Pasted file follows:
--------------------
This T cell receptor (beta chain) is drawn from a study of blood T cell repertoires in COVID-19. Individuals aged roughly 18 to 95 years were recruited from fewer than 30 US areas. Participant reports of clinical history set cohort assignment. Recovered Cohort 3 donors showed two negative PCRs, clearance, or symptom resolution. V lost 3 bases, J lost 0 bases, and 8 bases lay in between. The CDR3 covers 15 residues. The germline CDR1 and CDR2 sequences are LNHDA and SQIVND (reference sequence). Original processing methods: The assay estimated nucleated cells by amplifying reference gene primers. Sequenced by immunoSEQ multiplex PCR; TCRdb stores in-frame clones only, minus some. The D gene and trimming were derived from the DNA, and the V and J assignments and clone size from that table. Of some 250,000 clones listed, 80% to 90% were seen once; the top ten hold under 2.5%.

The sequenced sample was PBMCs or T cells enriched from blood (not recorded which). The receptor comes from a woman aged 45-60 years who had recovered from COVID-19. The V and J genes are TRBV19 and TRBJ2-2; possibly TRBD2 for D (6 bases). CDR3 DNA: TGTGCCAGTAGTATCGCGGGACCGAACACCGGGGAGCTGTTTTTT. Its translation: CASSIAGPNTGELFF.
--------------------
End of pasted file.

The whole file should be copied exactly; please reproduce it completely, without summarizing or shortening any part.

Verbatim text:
This T cell receptor (beta chain) is drawn from a study of blood T cell repertoires in COVID-19. Individuals aged roughly 18 to 95 years were recruited from fewer than 30 US areas. Participant reports of clinical history set cohort assignment. Recovered Cohort 3 donors showed two negative PCRs, clearance, or symptom resolution. V lost 3 bases, J lost 0 bases, and 8 bases lay in between. The CDR3 covers 15 residues. The germline CDR1 and CDR2 sequences are LNHDA and SQIVND (reference sequence). Original processing methods: The assay estimated nucleated cells by amplifying reference gene primers. Sequenced by immunoSEQ multiplex PCR; TCRdb stores in-frame clones only, minus some. The D gene and trimming were derived from the DNA, and the V and J assignments and clone size from that table. Of some 250,000 clones listed, 80% to 90% were seen once; the top ten hold under 2.5%.

The sequenced sample was PBMCs or T cells enriched from blood (not recorded which). The receptor comes from a woman aged 45-60 years who had recovered from COVID-19. The V and J genes are TRBV19 and TRBJ2-2; possibly TRBD2 for D (6 bases). CDR3 DNA: TGTGCCAGTAGTATCGCGGGACCGAACACCGGGGAGCTGTTTTTT. Its translation: CASSIAGPNTGELFF.